It was in the 1990s that winemaking in Coonawarra reached an industrial scale. According to the World Atlas of Wine, the total vineyard area more than doubled and much of it was owned by big players such as Penfolds, Lindeman’s and Jamiesons Run (all under the umbrella of Treasury Wine Estates, which also owns Wynn’s).
This remains the Coonawarra with which we most strongly associate. Due to both the scale of the business, and the distance from the nearest city, with its steady stream of backpackers looking for short-term jobs, most vineyards were both pruned and picked mechanically. Across the country, wine nerds looked away in horror.
“Machine pruning was emblematic of the ethos of the place - a more commercial, industrial way of making wine,” says Michael McNamara. “I’m not a winemaker and I’m not a viticulturalist, and some would argue that it has no net effect on the quality of the wine. But it’s part of the story, and building a small region’s persona within a premium niche, it’s important.”
The idea of ‘story’ has become increasingly sacrosanct to wine buyers. The word ‘provenance’ is intoned with ritual intensity, as educated drinkers pour their disposable income into independent, small-scale, organic, biodynamic and so-called ‘natural’ wines. Which is fantastic. But it’s also deeply fashionable, and fashions generally don’t last.
Harris-Plane pithily sums up the prevailing attitude to Coonawarra: “A lot of the vineyards are owned by bigger companies, so for a smaller guy to do something sensitive and environmental and caring in a viticultural sense, it’s tricky, because they need to get their hands on the land first and they need to start treating it well,” he says. “To make wines in a manner that’s not currently recognised as being ‘Coonawarra’ is a pretty bold step. There’s no fundamental barrier to change, but it doesn’t seem like it’s just around the corner.”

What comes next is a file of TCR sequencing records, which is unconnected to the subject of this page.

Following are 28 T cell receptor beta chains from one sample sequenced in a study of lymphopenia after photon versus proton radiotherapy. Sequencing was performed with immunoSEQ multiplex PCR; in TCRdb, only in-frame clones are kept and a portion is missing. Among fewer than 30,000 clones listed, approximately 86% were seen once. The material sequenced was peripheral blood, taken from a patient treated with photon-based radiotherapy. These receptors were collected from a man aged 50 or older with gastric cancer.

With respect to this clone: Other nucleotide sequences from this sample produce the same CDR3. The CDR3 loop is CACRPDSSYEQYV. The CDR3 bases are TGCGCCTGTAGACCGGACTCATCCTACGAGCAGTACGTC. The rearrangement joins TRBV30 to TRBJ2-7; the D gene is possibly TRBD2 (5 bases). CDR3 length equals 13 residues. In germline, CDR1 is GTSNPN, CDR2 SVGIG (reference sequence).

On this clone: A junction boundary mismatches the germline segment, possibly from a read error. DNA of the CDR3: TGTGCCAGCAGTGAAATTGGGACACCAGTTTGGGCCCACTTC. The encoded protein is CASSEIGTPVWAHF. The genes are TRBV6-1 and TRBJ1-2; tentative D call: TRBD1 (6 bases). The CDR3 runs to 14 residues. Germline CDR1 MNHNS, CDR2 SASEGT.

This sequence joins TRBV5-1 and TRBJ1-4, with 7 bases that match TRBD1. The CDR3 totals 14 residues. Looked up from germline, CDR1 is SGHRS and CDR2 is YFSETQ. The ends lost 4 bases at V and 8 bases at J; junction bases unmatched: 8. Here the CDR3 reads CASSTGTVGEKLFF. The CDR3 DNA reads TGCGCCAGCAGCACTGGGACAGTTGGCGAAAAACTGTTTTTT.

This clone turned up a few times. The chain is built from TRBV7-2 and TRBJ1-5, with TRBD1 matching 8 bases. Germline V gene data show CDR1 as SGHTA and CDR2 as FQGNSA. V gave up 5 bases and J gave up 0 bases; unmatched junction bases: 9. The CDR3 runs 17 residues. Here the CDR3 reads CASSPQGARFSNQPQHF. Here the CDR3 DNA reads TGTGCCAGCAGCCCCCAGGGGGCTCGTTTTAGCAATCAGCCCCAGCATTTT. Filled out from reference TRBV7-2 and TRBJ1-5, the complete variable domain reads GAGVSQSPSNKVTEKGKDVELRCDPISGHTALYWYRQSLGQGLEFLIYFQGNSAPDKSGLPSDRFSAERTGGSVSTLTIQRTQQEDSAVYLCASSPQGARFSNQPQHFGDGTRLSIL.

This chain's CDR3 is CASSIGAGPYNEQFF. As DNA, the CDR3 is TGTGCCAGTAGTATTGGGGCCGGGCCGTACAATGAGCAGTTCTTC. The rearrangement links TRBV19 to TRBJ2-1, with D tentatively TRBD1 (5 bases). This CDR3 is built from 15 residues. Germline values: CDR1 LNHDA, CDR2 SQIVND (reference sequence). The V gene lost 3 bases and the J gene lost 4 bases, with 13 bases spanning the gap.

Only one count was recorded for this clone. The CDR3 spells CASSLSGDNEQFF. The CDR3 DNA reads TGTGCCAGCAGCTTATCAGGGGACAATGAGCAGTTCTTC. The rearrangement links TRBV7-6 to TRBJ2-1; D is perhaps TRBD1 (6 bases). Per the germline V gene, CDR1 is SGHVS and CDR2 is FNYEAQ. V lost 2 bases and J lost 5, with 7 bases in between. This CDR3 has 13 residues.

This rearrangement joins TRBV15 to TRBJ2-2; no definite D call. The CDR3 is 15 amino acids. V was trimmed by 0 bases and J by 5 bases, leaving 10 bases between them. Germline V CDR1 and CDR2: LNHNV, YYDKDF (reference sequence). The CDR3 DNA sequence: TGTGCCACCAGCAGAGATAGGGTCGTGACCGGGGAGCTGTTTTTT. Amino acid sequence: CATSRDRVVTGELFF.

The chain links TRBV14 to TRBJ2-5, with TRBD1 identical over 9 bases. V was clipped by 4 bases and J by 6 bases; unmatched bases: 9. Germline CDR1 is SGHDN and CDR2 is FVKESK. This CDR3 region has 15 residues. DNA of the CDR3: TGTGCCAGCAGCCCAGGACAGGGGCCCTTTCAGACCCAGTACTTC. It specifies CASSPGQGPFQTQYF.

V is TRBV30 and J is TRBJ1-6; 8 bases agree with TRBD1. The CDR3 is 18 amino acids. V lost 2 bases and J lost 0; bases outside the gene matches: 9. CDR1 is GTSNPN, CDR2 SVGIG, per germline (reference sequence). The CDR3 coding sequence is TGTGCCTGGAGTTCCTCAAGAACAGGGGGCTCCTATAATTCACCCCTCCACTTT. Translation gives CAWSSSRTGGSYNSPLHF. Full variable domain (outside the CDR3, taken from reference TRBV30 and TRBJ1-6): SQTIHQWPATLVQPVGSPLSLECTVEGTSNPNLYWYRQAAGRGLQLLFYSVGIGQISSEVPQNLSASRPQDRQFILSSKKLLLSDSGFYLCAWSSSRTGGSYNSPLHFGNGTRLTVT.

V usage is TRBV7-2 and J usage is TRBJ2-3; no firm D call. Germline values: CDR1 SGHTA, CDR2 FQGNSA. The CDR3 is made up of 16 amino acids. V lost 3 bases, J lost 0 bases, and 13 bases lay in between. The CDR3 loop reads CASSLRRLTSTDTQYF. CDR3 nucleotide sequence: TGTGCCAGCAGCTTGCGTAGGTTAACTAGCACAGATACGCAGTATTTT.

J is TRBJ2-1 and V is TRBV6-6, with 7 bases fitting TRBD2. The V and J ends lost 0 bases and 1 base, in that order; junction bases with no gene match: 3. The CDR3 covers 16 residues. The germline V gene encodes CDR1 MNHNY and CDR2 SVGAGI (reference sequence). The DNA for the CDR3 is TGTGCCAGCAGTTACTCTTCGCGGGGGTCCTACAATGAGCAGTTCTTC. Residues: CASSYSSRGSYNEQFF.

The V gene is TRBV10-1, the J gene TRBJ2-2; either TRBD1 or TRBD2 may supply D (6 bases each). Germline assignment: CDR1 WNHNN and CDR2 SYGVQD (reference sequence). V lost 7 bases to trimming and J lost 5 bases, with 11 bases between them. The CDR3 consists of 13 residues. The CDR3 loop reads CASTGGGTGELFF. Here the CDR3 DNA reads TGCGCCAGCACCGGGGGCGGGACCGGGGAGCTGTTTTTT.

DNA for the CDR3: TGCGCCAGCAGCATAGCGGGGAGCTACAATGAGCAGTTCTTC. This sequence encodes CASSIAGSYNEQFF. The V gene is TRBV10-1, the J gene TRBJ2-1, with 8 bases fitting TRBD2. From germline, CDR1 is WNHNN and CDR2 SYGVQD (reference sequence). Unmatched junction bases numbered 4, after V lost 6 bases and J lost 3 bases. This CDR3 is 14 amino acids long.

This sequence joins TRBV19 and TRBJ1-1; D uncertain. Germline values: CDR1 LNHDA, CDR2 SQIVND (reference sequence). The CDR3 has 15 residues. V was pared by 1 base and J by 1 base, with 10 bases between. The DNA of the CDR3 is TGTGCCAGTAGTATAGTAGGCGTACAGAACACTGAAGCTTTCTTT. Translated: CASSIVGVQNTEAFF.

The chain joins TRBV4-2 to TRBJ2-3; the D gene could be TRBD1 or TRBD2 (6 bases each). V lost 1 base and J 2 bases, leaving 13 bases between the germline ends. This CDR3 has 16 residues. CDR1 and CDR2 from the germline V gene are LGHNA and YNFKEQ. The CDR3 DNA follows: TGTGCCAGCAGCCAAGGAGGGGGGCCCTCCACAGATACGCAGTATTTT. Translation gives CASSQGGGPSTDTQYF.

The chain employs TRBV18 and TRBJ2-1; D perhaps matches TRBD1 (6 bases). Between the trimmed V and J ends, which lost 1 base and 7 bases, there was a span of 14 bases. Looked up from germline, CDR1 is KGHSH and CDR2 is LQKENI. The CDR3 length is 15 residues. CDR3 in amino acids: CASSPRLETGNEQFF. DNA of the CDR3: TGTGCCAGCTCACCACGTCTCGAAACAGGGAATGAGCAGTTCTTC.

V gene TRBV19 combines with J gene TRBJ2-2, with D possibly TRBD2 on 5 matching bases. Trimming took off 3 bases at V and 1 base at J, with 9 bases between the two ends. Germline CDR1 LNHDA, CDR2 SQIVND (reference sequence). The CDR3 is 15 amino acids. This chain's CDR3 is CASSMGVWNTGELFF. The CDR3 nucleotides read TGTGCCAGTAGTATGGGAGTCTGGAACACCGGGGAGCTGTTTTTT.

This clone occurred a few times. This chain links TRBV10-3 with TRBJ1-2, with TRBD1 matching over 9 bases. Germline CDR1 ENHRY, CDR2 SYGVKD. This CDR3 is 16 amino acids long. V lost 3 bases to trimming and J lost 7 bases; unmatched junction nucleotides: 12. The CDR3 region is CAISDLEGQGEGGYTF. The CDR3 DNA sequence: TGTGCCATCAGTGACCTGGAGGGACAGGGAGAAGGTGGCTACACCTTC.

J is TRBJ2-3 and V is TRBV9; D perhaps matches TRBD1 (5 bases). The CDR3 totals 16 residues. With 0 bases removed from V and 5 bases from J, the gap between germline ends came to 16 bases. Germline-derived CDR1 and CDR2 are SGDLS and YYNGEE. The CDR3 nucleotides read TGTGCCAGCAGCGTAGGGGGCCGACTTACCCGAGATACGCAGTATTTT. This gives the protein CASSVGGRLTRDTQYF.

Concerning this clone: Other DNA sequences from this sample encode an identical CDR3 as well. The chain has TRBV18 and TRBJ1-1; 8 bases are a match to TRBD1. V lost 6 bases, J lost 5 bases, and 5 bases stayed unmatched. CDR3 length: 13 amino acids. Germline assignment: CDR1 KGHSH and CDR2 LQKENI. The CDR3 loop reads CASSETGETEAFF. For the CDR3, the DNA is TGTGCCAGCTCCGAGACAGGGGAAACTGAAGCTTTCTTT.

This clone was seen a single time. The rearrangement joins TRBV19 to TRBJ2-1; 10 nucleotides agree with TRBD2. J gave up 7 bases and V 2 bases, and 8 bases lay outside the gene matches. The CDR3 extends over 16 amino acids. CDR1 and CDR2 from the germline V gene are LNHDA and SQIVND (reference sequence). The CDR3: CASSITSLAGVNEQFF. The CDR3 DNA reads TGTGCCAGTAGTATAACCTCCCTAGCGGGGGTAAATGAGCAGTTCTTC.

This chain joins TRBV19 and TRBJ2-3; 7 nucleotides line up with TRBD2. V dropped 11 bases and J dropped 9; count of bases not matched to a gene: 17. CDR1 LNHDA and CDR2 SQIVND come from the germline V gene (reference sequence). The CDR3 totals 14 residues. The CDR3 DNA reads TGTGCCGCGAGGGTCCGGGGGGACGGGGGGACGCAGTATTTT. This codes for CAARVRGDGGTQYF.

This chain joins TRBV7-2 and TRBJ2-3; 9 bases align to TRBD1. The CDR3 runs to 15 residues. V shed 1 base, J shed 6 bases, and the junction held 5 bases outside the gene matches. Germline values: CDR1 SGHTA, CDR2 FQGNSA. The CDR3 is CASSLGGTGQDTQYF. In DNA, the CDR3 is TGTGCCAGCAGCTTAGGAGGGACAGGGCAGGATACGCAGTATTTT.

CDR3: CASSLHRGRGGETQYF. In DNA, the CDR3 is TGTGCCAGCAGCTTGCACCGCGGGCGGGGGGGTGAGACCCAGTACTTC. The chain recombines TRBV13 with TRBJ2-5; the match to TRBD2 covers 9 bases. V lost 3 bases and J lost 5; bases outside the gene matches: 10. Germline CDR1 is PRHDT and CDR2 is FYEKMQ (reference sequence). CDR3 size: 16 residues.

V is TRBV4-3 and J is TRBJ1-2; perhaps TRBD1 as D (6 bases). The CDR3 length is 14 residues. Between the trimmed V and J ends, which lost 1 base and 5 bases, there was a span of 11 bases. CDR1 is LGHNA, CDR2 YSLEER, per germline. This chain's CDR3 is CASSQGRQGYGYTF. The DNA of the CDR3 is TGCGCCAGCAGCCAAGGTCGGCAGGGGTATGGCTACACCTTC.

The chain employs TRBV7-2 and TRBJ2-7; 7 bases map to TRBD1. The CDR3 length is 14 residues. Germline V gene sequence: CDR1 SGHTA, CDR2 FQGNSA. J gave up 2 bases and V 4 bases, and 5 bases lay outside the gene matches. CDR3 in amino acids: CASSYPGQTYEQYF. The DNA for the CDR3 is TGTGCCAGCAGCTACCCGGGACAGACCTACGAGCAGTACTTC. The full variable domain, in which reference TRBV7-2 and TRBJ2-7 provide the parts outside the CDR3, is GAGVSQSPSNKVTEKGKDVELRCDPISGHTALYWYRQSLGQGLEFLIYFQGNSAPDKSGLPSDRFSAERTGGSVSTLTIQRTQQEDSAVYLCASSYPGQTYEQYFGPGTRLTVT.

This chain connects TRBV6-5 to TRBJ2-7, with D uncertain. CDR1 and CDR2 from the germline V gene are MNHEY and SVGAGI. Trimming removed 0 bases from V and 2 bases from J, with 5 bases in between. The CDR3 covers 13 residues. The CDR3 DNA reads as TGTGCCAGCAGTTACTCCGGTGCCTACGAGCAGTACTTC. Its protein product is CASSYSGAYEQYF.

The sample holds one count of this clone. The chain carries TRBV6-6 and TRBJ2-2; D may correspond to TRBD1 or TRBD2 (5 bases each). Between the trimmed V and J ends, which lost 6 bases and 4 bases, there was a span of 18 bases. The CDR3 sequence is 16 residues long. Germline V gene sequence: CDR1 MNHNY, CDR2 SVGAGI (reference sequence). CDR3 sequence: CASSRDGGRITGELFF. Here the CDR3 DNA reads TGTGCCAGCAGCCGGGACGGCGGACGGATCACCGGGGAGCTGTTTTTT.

Speaking personally, Coonawarra’s Cabernets, with their bold flavours and their emphasis on age, just aren’t to his taste. “They focus on cabernet. That’s no big deal; there are cabernets that I like. But what I don’t like is the older style of Australian cabernet where it’s 14-14.5 percent alcohol with a big whack of oak,” admits Harris-Plane. “I really like cabernet from the Yarra where it’s generally 12.5-13 percent, it’s in a more balanced, more elegant style, and I just don’t see a whole lot of that style of cabernet coming out of Coonawarra at the moment.”
But winemakers from the Coonawarra reckon this is a case of mistaken identity. Second-generation winemaker, Stephen Radis hears the criticism, and rejects it. “We’re out in the trade a fair bit, so I do come across those comments. I feel like the people making those comments probably haven’t tried Coonawarra wine for five years or so. When was the last time you’ve been?”, he asks. “The perception from that set is that Coonawarra hasn’t moved. The reality is that Coonawarra is a really progressive region, and always has been.”